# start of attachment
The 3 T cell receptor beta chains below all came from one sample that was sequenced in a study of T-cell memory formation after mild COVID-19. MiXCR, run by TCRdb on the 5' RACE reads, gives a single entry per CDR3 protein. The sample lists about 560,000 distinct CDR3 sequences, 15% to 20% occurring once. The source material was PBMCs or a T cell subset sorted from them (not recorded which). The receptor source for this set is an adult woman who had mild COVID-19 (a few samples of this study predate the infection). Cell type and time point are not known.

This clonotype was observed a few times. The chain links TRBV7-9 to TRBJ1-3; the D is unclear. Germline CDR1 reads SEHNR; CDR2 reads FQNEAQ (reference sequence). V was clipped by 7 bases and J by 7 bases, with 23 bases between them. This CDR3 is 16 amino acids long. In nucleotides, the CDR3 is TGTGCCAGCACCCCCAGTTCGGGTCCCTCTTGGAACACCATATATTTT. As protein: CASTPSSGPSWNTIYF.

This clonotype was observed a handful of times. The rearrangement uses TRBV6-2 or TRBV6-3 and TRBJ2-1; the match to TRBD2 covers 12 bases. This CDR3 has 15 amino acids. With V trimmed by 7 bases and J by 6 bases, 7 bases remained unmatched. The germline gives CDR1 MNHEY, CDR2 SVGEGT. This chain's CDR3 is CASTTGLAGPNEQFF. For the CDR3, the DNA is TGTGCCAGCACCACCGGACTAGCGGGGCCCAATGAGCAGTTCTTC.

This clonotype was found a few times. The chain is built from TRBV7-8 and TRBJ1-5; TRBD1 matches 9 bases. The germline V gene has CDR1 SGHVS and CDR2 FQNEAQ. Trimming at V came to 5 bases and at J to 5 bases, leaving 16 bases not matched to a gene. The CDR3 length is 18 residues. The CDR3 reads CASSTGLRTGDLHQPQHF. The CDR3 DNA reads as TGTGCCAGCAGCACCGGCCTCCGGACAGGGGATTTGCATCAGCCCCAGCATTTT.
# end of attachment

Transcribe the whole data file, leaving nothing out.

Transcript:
The 3 T cell receptor beta chains below all came from one sample that was sequenced in a study of T-cell memory formation after mild COVID-19. MiXCR, run by TCRdb on the 5' RACE reads, gives a single entry per CDR3 protein. The sample lists about 560,000 distinct CDR3 sequences, 15% to 20% occurring once. The source material was PBMCs or a T cell subset sorted from them (not recorded which). The receptor source for this set is an adult woman who had mild COVID-19 (a few samples of this study predate the infection). Cell type and time point are not known.

This clonotype was observed a few times. The chain links TRBV7-9 to TRBJ1-3; the D is unclear. Germline CDR1 reads SEHNR; CDR2 reads FQNEAQ (reference sequence). V was clipped by 7 bases and J by 7 bases, with 23 bases between them. This CDR3 is 16 amino acids long. In nucleotides, the CDR3 is TGTGCCAGCACCCCCAGTTCGGGTCCCTCTTGGAACACCATATATTTT. As protein: CASTPSSGPSWNTIYF.

This clonotype was observed a handful of times. The rearrangement uses TRBV6-2 or TRBV6-3 and TRBJ2-1; the match to TRBD2 covers 12 bases. This CDR3 has 15 amino acids. With V trimmed by 7 bases and J by 6 bases, 7 bases remained unmatched. The germline gives CDR1 MNHEY, CDR2 SVGEGT. This chain's CDR3 is CASTTGLAGPNEQFF. For the CDR3, the DNA is TGTGCCAGCACCACCGGACTAGCGGGGCCCAATGAGCAGTTCTTC.

This clonotype was found a few times. The chain is built from TRBV7-8 and TRBJ1-5; TRBD1 matches 9 bases. The germline V gene has CDR1 SGHVS and CDR2 FQNEAQ. Trimming at V came to 5 bases and at J to 5 bases, leaving 16 bases not matched to a gene. The CDR3 length is 18 residues. The CDR3 reads CASSTGLRTGDLHQPQHF. The CDR3 DNA reads as TGTGCCAGCAGCACCGGCCTCCGGACAGGGGATTTGCATCAGCCCCAGCATTTT.